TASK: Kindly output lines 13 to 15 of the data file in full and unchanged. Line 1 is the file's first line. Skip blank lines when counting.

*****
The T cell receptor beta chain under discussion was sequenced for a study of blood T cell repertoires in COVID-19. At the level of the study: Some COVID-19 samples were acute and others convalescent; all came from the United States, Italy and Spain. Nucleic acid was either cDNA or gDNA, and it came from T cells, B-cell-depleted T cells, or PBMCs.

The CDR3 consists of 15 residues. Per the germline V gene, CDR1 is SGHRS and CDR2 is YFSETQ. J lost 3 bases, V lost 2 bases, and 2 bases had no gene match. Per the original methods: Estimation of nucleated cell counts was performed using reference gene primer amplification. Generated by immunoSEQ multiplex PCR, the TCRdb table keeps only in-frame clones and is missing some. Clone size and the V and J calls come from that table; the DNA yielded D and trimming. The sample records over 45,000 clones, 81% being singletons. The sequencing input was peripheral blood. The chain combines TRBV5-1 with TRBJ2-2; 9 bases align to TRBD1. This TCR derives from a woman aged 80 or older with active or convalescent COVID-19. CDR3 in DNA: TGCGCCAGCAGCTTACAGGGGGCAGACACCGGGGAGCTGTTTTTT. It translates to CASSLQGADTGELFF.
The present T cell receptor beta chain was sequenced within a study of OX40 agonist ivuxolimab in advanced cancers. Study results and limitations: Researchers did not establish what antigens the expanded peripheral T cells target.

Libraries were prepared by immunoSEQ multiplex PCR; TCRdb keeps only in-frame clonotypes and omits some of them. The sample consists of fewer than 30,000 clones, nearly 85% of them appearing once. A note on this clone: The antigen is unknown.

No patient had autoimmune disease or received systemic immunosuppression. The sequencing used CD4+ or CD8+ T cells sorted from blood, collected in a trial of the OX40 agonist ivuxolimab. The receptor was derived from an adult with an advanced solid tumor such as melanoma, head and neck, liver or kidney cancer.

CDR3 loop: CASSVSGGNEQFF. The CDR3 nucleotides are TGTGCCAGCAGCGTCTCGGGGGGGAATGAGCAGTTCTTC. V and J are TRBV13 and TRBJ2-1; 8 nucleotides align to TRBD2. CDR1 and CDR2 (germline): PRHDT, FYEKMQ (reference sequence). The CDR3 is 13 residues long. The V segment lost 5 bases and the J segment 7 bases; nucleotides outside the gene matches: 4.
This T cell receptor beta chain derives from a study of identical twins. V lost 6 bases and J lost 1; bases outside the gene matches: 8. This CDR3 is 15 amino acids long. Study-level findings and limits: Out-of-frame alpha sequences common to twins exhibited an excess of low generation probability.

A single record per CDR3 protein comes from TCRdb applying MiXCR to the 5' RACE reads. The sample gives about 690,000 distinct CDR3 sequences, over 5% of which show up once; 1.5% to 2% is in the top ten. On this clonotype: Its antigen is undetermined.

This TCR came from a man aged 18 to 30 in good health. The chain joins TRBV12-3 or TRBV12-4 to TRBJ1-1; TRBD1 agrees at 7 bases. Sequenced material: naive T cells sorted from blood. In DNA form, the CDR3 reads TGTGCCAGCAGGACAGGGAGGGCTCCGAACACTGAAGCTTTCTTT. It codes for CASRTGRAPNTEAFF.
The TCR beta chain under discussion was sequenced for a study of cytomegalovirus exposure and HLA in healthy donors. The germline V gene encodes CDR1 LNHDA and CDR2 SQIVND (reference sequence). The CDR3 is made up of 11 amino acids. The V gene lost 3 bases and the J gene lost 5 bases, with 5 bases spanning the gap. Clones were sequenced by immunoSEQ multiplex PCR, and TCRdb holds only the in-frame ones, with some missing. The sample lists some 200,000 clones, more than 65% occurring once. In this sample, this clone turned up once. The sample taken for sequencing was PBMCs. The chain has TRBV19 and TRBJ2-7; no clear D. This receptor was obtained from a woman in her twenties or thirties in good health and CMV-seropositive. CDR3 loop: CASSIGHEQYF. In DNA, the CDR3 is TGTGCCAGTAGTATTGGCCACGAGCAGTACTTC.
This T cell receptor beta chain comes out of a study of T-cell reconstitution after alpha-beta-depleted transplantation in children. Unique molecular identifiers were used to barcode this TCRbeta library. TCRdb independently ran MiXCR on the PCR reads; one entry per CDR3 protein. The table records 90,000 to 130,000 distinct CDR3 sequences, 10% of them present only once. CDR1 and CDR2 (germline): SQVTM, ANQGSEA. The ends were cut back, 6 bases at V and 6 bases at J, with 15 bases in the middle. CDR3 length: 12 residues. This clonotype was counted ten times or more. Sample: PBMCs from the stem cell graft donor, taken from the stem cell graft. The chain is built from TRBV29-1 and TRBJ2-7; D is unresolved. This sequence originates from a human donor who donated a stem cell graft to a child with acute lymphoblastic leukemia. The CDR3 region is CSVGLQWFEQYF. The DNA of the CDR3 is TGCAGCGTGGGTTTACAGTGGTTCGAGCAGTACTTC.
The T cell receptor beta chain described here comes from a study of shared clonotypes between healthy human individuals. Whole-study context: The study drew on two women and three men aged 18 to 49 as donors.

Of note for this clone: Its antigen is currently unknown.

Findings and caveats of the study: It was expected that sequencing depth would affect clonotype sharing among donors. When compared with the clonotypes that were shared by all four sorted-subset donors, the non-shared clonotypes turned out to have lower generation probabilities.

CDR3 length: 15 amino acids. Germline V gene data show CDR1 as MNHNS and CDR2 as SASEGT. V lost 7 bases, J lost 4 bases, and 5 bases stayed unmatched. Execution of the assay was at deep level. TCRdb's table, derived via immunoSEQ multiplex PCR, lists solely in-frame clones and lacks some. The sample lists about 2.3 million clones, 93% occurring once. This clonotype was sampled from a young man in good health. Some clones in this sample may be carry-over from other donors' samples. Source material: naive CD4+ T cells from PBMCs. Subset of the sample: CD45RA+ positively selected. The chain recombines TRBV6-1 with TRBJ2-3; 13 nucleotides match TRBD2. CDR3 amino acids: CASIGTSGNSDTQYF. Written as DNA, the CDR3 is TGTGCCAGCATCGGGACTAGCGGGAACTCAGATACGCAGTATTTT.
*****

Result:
Of note for this clone: Its antigen is currently unknown.

Findings and caveats of the study: It was expected that sequencing depth would affect clonotype sharing among donors. When compared with the clonotypes that were shared by all four sorted-subset donors, the non-shared clonotypes turned out to have lower generation probabilities.

CDR3 length: 15 amino acids. Germline V gene data show CDR1 as MNHNS and CDR2 as SASEGT. V lost 7 bases, J lost 4 bases, and 5 bases stayed unmatched. Execution of the assay was at deep level. TCRdb's table, derived via immunoSEQ multiplex PCR, lists solely in-frame clones and lacks some. The sample lists about 2.3 million clones, 93% occurring once. This clonotype was sampled from a young man in good health. Some clones in this sample may be carry-over from other donors' samples. Source material: naive CD4+ T cells from PBMCs. Subset of the sample: CD45RA+ positively selected. The chain recombines TRBV6-1 with TRBJ2-3; 13 nucleotides match TRBD2. CDR3 amino acids: CASIGTSGNSDTQYF. Written as DNA, the CDR3 is TGTGCCAGCATCGGGACTAGCGGGAACTCAGATACGCAGTATTTT.